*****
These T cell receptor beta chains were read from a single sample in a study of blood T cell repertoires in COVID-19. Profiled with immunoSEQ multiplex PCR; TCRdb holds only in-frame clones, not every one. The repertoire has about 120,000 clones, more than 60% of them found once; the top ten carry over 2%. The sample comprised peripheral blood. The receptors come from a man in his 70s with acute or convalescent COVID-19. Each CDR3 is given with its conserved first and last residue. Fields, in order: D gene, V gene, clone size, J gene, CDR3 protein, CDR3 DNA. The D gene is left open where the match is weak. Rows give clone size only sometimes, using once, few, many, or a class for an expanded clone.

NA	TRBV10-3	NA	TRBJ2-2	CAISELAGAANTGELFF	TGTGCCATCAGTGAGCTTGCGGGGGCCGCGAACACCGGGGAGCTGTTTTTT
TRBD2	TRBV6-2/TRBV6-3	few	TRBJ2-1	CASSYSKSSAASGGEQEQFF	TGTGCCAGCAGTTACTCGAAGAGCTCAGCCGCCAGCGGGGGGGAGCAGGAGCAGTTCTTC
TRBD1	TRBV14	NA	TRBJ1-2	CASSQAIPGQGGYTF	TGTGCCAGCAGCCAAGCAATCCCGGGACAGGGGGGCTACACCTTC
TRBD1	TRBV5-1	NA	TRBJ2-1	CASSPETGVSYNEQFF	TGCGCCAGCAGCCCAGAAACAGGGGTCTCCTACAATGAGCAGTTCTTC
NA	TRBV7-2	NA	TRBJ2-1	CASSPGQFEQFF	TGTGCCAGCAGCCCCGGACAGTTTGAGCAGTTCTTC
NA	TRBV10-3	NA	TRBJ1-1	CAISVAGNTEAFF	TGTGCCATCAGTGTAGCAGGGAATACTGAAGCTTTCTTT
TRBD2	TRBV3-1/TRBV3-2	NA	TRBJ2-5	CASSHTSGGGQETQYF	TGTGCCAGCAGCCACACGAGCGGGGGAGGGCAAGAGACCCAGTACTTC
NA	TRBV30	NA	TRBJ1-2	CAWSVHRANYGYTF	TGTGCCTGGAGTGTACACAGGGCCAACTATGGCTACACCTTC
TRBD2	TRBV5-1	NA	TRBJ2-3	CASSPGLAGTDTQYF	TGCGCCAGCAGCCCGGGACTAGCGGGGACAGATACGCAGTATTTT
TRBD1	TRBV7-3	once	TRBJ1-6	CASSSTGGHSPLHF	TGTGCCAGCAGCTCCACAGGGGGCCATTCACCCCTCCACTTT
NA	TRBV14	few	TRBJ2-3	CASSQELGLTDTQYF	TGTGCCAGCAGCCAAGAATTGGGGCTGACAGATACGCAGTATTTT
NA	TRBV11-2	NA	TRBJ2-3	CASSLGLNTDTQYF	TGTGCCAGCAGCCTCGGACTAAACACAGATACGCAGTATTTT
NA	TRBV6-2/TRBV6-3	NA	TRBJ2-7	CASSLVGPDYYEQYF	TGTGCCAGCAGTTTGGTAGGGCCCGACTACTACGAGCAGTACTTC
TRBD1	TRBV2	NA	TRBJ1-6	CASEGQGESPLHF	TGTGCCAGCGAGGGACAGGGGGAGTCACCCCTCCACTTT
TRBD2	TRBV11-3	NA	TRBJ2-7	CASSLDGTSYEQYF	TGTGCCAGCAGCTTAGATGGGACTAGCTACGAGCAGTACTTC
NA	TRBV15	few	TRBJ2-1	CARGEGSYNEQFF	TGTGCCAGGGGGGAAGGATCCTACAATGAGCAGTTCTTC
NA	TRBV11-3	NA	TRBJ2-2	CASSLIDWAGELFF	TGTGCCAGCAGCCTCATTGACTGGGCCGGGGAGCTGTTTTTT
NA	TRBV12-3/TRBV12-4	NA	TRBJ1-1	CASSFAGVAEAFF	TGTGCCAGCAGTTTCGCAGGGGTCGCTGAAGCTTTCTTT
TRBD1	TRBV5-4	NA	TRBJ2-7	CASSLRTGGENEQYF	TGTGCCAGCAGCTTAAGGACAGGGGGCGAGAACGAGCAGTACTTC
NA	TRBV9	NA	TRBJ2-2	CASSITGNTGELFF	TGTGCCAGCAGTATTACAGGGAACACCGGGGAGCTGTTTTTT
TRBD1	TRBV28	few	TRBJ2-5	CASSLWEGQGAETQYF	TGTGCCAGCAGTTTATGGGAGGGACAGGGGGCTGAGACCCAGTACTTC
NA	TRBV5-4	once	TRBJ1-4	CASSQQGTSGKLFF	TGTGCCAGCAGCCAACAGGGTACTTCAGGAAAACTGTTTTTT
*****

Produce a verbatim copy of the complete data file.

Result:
These T cell receptor beta chains were read from a single sample in a study of blood T cell repertoires in COVID-19. Profiled with immunoSEQ multiplex PCR; TCRdb holds only in-frame clones, not every one. The repertoire has about 120,000 clones, more than 60% of them found once; the top ten carry over 2%. The sample comprised peripheral blood. The receptors come from a man in his 70s with acute or convalescent COVID-19. Each CDR3 is given with its conserved first and last residue. Fields, in order: D gene, V gene, clone size, J gene, CDR3 protein, CDR3 DNA. The D gene is left open where the match is weak. Rows give clone size only sometimes, using once, few, many, or a class for an expanded clone.

NA	TRBV10-3	NA	TRBJ2-2	CAISELAGAANTGELFF	TGTGCCATCAGTGAGCTTGCGGGGGCCGCGAACACCGGGGAGCTGTTTTTT
TRBD2	TRBV6-2/TRBV6-3	few	TRBJ2-1	CASSYSKSSAASGGEQEQFF	TGTGCCAGCAGTTACTCGAAGAGCTCAGCCGCCAGCGGGGGGGAGCAGGAGCAGTTCTTC
TRBD1	TRBV14	NA	TRBJ1-2	CASSQAIPGQGGYTF	TGTGCCAGCAGCCAAGCAATCCCGGGACAGGGGGGCTACACCTTC
TRBD1	TRBV5-1	NA	TRBJ2-1	CASSPETGVSYNEQFF	TGCGCCAGCAGCCCAGAAACAGGGGTCTCCTACAATGAGCAGTTCTTC
NA	TRBV7-2	NA	TRBJ2-1	CASSPGQFEQFF	TGTGCCAGCAGCCCCGGACAGTTTGAGCAGTTCTTC
NA	TRBV10-3	NA	TRBJ1-1	CAISVAGNTEAFF	TGTGCCATCAGTGTAGCAGGGAATACTGAAGCTTTCTTT
TRBD2	TRBV3-1/TRBV3-2	NA	TRBJ2-5	CASSHTSGGGQETQYF	TGTGCCAGCAGCCACACGAGCGGGGGAGGGCAAGAGACCCAGTACTTC
NA	TRBV30	NA	TRBJ1-2	CAWSVHRANYGYTF	TGTGCCTGGAGTGTACACAGGGCCAACTATGGCTACACCTTC
TRBD2	TRBV5-1	NA	TRBJ2-3	CASSPGLAGTDTQYF	TGCGCCAGCAGCCCGGGACTAGCGGGGACAGATACGCAGTATTTT
TRBD1	TRBV7-3	once	TRBJ1-6	CASSSTGGHSPLHF	TGTGCCAGCAGCTCCACAGGGGGCCATTCACCCCTCCACTTT
NA	TRBV14	few	TRBJ2-3	CASSQELGLTDTQYF	TGTGCCAGCAGCCAAGAATTGGGGCTGACAGATACGCAGTATTTT
NA	TRBV11-2	NA	TRBJ2-3	CASSLGLNTDTQYF	TGTGCCAGCAGCCTCGGACTAAACACAGATACGCAGTATTTT
NA	TRBV6-2/TRBV6-3	NA	TRBJ2-7	CASSLVGPDYYEQYF	TGTGCCAGCAGTTTGGTAGGGCCCGACTACTACGAGCAGTACTTC
TRBD1	TRBV2	NA	TRBJ1-6	CASEGQGESPLHF	TGTGCCAGCGAGGGACAGGGGGAGTCACCCCTCCACTTT
TRBD2	TRBV11-3	NA	TRBJ2-7	CASSLDGTSYEQYF	TGTGCCAGCAGCTTAGATGGGACTAGCTACGAGCAGTACTTC
NA	TRBV15	few	TRBJ2-1	CARGEGSYNEQFF	TGTGCCAGGGGGGAAGGATCCTACAATGAGCAGTTCTTC
NA	TRBV11-3	NA	TRBJ2-2	CASSLIDWAGELFF	TGTGCCAGCAGCCTCATTGACTGGGCCGGGGAGCTGTTTTTT
NA	TRBV12-3/TRBV12-4	NA	TRBJ1-1	CASSFAGVAEAFF	TGTGCCAGCAGTTTCGCAGGGGTCGCTGAAGCTTTCTTT
TRBD1	TRBV5-4	NA	TRBJ2-7	CASSLRTGGENEQYF	TGTGCCAGCAGCTTAAGGACAGGGGGCGAGAACGAGCAGTACTTC
NA	TRBV9	NA	TRBJ2-2	CASSITGNTGELFF	TGTGCCAGCAGTATTACAGGGAACACCGGGGAGCTGTTTTTT
TRBD1	TRBV28	few	TRBJ2-5	CASSLWEGQGAETQYF	TGTGCCAGCAGTTTATGGGAGGGACAGGGGGCTGAGACCCAGTACTTC
NA	TRBV5-4	once	TRBJ1-4	CASSQQGTSGKLFF	TGTGCCAGCAGCCAACAGGGTACTTCAGGAAAACTGTTTTTT